In RPGs that allow variable morality, it's generally a secondary stat, one that changes as a result of your decisions rather than leveling up. Arcanum uses a single good/bad axis, like the hilariously simple Jedi Knight and the highly confusing Darkwatch. Occasionally, these simple systems are used for things that aren't quite moral in nature, but function for the player much the same way, such as the professionalism meter in Reservoir Dogs or the trust bars in Splinter Cell: Double Agent. D&D did something a bit more complex by adding a lawful/chaotic axis perpendicular to the good/evil one, but its application in games is a bit odd, as it was really designed for tabletop games with actual humans improvising shit and then fighting about it.

So, what if we looked at morality instead as a primary stat, the heart that mediates between head and hands, the breath of life between the mind and the word...the spirit, the soul, that which is third? How would morality function as an ability stat?

There are a few options. As grace, favor of the gods, etc., morality could function as a luck stat. But a quick look at how the world functions shows this to be a fairly stupid and untenable idea. Besides, most good stories require at least a little bit of bad things happening to good people. Conversely, it could function as a kind of anti-luck, a demonic shit-magnet, but that would have to be offset with some positive to make it make sense. Protection from certain kinds of evil is a possibility, as is immunity to certain effects, such as fear or supernatural curses. Experience growth would be interesting, associating moral living with the life force. Virtue ethics might provide a useful template for ideas, as might the Christian cardinal/theological virtues. All of these, of course, hinge on free will.

So we borrow a page from Kant, and to some extent, Zoroaster, and associate the morality stat with free will. What does this mean? Well, first of all, it sets up morality as a matter of presence vs. absence; morality opposing amorality, not immorality. A character with a low morality stat is, functionally, an animal, operating largely on stimulus-response, i.e. the avatar spends some of its time on autopilot. This character pursues self-interest--its rationality is debatable, and might be linked with the mind stat--and thus might or might not be thought of as an egoist, but, y'know, moving on. At any rate, this sad avatar of low morals is ruled by avarice and fear. (An aside: I think lust ought to be here, but that's a very hypothetical area I'll not deal with in this post, because any game that purports to be about morality, sex, and violence is going to need--need--to deal with rape. And not superficially.) (S)he identifies all opposing players as enemies, and can't converse or exchange items with them. Teams and clans, therefore, cannot be joined; those of low morals are doomed to solo. This connects our oversimplified, somewhat childish, yet still kind of interesting morality signifier with the realm of the interpersonal. More to the point, it penalizes mindless (automated) aggression, and makes not doing things as important as doing them--more, since not doing things is effectively a reward for increased abilties. (This principle will need to be applied at a few layers, but, whatever.)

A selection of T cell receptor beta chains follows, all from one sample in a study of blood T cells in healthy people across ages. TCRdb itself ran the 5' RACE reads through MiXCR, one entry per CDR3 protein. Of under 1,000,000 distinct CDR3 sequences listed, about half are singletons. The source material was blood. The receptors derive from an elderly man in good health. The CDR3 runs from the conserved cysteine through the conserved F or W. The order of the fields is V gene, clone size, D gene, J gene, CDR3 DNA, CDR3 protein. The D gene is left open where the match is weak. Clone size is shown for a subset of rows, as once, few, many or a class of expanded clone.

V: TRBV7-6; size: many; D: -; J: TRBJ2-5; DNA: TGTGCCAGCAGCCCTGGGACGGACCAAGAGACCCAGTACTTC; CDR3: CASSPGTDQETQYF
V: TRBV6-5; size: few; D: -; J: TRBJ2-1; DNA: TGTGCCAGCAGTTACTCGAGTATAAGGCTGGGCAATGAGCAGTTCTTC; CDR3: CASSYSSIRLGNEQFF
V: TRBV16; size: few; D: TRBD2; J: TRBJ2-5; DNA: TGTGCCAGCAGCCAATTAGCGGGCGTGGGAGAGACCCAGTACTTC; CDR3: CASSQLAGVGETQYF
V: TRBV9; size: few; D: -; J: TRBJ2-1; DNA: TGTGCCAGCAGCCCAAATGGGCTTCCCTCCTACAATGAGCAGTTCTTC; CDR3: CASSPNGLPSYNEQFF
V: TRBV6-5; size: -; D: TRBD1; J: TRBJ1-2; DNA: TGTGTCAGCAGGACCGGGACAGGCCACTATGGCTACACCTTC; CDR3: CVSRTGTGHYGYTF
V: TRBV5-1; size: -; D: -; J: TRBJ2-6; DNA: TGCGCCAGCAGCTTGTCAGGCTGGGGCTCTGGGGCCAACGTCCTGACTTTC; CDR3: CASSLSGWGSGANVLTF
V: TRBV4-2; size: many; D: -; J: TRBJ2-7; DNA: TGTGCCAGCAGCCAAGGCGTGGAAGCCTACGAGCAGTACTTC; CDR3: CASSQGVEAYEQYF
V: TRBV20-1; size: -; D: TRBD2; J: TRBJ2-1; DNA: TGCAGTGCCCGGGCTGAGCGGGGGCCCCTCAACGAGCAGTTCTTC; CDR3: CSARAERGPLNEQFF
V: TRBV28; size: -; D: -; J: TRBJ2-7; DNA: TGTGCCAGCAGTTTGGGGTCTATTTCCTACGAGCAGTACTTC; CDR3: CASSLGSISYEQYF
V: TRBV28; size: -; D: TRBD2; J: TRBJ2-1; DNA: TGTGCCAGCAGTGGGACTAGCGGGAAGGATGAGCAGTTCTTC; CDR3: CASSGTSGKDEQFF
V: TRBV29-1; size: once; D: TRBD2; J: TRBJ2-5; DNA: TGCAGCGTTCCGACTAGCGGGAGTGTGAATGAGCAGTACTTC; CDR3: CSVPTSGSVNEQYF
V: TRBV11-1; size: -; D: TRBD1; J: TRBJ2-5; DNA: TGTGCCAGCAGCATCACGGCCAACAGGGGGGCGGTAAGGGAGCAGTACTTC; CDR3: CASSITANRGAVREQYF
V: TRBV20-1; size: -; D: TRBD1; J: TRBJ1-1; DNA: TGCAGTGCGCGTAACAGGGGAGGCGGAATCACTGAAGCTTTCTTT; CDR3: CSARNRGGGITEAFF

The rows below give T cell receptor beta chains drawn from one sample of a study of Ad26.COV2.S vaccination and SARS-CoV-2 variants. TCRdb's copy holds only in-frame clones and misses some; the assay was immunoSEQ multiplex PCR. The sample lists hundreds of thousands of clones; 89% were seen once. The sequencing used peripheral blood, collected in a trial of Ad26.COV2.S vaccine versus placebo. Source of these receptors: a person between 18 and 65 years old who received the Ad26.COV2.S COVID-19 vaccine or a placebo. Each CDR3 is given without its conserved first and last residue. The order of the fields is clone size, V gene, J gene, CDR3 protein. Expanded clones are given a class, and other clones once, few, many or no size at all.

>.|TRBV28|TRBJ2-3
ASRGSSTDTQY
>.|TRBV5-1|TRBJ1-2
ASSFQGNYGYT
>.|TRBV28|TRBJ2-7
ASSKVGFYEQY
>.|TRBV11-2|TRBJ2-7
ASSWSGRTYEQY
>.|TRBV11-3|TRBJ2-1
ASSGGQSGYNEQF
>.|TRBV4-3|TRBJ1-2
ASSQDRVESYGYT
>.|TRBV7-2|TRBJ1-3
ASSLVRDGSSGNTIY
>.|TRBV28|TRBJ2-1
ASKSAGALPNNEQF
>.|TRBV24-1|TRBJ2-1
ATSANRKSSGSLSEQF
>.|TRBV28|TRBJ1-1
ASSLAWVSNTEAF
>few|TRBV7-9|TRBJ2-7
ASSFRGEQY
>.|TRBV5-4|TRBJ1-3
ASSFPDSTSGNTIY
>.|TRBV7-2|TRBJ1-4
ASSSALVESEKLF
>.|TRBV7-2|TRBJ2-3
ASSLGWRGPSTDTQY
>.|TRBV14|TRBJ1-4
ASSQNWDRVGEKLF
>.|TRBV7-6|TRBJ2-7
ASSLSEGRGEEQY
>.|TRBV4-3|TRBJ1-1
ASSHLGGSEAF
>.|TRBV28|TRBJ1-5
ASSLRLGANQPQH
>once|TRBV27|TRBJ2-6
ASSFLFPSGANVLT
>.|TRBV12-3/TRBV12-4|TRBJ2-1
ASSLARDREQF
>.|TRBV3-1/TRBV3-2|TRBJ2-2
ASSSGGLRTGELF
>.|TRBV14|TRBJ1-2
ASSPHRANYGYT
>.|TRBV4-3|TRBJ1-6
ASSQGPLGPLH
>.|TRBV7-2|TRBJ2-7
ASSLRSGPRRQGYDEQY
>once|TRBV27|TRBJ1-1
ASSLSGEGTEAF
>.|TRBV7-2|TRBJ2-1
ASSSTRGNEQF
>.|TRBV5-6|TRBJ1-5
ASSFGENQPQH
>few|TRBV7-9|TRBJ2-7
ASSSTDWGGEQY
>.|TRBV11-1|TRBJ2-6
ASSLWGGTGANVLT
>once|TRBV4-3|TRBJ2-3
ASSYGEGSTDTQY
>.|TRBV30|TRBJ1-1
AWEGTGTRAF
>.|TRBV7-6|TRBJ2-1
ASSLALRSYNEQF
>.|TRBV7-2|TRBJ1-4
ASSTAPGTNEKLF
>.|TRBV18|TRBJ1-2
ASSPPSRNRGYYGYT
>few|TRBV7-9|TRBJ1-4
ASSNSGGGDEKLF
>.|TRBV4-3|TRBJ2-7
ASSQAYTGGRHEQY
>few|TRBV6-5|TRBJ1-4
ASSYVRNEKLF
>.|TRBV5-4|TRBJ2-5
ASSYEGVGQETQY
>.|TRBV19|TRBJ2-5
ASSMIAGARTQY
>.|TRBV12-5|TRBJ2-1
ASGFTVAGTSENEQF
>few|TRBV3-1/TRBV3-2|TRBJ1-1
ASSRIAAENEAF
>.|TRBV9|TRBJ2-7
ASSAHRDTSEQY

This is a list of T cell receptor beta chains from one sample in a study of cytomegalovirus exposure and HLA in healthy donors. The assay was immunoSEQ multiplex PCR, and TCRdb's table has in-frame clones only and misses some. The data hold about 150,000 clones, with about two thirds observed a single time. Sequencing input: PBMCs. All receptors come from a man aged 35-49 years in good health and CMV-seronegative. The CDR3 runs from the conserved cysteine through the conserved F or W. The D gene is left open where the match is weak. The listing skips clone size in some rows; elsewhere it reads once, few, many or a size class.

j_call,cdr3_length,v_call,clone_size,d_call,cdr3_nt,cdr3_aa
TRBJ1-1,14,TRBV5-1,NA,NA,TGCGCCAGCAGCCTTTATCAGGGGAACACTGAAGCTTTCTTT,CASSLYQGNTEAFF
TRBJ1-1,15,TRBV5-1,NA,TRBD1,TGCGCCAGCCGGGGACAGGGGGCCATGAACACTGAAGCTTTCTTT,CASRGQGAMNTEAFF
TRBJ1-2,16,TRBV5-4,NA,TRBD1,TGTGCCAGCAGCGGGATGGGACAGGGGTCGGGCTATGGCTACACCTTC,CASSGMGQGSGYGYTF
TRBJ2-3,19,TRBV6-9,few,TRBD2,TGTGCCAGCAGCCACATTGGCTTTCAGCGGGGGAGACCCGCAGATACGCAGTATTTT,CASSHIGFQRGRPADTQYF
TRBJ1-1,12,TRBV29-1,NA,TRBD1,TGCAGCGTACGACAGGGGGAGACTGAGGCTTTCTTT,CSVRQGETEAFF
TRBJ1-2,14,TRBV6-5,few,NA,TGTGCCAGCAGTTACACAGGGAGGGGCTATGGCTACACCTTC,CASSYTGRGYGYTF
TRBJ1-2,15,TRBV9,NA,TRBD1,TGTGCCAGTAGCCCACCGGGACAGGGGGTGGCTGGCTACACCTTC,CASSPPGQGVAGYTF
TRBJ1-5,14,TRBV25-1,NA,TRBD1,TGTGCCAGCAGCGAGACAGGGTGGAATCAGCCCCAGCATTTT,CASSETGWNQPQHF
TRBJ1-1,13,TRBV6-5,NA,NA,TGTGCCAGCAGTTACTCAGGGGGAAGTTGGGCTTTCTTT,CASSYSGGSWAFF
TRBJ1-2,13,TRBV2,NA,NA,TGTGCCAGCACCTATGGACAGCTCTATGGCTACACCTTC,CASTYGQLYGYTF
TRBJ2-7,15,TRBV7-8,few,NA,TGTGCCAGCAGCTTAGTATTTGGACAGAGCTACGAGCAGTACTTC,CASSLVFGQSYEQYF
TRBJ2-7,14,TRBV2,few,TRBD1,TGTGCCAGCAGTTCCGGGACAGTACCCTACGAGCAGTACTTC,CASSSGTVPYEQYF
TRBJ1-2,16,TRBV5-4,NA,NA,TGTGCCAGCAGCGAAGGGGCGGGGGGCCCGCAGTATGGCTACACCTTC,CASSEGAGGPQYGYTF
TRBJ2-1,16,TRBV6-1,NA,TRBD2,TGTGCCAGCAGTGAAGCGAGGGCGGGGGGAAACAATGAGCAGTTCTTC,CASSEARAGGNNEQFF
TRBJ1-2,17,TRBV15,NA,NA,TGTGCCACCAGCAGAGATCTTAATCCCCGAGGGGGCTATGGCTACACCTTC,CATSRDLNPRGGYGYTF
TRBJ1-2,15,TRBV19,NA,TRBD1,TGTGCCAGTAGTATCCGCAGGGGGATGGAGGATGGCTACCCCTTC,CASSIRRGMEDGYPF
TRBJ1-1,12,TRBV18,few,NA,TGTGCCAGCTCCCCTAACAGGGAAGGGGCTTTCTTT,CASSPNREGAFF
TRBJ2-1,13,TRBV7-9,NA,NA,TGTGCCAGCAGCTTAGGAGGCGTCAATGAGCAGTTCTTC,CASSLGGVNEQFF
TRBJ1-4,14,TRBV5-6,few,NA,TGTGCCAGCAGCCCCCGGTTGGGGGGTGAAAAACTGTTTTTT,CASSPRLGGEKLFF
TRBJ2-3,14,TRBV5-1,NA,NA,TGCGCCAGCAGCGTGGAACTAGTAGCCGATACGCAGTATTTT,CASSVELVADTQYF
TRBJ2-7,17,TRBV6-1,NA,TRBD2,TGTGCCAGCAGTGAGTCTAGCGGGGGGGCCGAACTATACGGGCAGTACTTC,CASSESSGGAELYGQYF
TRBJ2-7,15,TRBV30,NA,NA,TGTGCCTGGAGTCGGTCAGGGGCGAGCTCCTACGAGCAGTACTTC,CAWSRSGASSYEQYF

As for immorality, the perversion of substantive good, well, there's a couple of paths for that, fodder for future posts. In the meantime, what does the ruleset I've vaguely outlined above say? That the evil are fearsome, and more powerful individually than the good, but their power is limited and redounds upon itself by their lack of self-control. Finally, this ruleset would seem to give griefers their own class, although one wonders if they'd prefer to play as moral characters to as to fuck up other players more effectively.